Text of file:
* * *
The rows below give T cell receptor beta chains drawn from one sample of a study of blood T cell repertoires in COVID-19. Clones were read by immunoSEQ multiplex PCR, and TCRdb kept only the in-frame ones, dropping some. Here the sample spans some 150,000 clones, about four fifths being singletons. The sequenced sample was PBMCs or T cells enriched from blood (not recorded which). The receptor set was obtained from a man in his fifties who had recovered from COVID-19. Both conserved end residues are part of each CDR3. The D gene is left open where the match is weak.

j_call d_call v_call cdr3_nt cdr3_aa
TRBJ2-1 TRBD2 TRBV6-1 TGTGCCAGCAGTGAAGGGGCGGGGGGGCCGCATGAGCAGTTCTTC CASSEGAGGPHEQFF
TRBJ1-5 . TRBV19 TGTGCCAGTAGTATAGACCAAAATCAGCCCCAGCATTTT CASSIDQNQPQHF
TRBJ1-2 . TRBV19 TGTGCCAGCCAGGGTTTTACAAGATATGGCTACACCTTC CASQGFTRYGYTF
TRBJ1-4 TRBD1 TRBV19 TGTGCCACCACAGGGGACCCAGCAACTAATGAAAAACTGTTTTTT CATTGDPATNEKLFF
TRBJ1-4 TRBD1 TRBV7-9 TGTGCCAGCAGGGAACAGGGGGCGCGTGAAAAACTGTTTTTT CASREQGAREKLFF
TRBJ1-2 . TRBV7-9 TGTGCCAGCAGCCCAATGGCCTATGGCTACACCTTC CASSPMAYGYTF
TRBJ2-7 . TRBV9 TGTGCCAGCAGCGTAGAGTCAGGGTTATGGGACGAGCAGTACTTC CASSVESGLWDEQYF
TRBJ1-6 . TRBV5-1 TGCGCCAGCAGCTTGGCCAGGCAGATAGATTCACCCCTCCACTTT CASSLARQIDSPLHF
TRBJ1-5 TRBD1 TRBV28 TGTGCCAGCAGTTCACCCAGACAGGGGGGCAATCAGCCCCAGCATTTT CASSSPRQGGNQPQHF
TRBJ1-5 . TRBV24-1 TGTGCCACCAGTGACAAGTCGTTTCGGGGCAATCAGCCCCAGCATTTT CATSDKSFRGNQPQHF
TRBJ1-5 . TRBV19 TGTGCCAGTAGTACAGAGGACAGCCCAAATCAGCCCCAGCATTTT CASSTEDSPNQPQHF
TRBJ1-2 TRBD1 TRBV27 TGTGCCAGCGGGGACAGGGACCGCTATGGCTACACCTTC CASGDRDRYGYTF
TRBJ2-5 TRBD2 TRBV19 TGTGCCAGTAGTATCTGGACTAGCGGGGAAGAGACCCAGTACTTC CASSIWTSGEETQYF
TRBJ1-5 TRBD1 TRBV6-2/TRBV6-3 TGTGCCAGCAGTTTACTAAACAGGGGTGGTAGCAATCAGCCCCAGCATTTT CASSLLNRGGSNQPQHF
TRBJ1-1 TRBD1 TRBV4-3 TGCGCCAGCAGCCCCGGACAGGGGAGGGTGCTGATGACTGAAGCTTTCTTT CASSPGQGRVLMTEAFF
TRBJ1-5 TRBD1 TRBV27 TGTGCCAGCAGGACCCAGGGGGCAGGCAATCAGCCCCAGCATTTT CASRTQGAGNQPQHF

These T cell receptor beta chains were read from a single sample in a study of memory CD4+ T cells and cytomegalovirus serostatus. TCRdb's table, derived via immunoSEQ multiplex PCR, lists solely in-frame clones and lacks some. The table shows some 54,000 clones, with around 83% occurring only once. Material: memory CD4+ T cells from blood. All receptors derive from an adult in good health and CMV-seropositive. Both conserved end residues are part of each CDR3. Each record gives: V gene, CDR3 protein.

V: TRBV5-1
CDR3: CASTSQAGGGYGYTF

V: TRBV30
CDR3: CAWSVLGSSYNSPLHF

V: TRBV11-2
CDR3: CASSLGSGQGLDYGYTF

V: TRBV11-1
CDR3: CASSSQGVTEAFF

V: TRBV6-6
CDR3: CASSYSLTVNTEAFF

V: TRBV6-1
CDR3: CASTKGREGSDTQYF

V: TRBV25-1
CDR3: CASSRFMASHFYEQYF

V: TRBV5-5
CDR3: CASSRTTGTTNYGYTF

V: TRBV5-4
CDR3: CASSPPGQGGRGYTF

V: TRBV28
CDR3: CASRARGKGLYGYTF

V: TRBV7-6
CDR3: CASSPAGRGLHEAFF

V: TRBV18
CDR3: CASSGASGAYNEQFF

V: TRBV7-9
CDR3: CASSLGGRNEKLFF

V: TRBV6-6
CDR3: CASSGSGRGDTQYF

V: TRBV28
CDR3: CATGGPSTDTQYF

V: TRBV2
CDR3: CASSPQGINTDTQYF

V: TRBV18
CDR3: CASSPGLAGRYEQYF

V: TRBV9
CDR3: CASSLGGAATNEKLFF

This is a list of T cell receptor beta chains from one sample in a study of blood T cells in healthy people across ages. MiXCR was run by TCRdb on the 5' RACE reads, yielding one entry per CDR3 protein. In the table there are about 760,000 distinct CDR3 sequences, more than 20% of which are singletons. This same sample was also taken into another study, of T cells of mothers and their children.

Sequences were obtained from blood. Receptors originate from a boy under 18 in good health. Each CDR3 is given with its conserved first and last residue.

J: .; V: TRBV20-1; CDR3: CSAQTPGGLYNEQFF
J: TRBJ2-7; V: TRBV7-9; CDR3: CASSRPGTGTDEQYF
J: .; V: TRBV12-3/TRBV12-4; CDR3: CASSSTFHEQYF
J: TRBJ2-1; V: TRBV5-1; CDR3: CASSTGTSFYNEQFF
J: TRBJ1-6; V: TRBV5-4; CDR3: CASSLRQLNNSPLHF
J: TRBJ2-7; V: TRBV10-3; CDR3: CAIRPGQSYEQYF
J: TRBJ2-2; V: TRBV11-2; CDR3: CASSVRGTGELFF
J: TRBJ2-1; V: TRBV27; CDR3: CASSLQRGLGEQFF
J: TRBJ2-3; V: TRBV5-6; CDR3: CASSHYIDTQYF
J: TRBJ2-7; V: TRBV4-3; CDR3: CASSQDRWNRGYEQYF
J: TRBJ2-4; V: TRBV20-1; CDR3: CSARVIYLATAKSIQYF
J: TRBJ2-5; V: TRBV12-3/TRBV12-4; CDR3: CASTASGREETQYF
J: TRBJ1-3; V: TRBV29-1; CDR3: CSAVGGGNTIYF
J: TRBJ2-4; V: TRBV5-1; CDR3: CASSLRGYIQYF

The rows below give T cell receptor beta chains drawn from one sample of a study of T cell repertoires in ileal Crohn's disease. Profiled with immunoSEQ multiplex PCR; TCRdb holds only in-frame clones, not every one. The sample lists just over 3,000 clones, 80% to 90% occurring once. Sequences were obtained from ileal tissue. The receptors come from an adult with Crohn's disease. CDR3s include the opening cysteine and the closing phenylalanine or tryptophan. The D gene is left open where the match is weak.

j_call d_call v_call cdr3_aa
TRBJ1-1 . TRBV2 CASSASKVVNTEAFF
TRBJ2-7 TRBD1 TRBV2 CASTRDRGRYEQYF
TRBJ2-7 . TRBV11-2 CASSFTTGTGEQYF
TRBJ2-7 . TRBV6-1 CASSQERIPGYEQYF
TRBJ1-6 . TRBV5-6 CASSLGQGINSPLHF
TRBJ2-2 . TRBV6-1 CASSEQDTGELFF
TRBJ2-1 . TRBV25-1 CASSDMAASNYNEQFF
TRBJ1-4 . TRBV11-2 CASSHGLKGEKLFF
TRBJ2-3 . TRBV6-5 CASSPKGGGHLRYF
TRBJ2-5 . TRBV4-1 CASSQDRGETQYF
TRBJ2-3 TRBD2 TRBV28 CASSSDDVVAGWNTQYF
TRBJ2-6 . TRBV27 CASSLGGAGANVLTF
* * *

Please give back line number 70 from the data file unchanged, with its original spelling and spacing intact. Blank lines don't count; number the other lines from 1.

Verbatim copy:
J: TRBJ1-3; V: TRBV29-1; CDR3: CSAVGGGNTIYF